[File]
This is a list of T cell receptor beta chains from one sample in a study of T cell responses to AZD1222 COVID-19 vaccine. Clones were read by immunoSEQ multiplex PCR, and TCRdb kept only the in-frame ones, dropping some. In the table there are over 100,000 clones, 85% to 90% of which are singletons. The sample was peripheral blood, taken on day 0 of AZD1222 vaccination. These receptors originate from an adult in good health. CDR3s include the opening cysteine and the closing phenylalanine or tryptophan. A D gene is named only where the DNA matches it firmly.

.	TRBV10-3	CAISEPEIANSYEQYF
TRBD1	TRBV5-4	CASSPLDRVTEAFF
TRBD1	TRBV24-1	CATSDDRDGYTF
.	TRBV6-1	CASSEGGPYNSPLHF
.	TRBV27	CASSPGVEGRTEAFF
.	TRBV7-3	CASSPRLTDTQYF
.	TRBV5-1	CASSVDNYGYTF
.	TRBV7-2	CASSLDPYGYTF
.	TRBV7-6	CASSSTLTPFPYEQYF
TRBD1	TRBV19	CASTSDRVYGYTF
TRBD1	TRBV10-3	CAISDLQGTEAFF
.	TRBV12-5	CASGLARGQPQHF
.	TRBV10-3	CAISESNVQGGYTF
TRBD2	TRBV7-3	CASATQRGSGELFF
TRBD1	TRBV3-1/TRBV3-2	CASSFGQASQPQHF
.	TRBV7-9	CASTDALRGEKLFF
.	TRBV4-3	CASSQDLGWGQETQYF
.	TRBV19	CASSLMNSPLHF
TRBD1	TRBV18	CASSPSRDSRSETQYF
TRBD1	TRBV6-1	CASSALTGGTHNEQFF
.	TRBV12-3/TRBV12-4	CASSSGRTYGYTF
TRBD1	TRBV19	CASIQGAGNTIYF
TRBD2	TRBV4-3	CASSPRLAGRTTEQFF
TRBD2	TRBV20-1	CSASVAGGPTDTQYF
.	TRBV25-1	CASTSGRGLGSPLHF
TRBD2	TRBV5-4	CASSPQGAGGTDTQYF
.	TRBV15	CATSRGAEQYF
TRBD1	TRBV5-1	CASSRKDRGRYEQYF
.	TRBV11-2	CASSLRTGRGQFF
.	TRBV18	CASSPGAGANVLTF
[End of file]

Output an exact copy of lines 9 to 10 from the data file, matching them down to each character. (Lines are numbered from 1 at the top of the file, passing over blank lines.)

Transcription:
.	TRBV7-2	CASSLDPYGYTF
.	TRBV7-6	CASSSTLTPFPYEQYF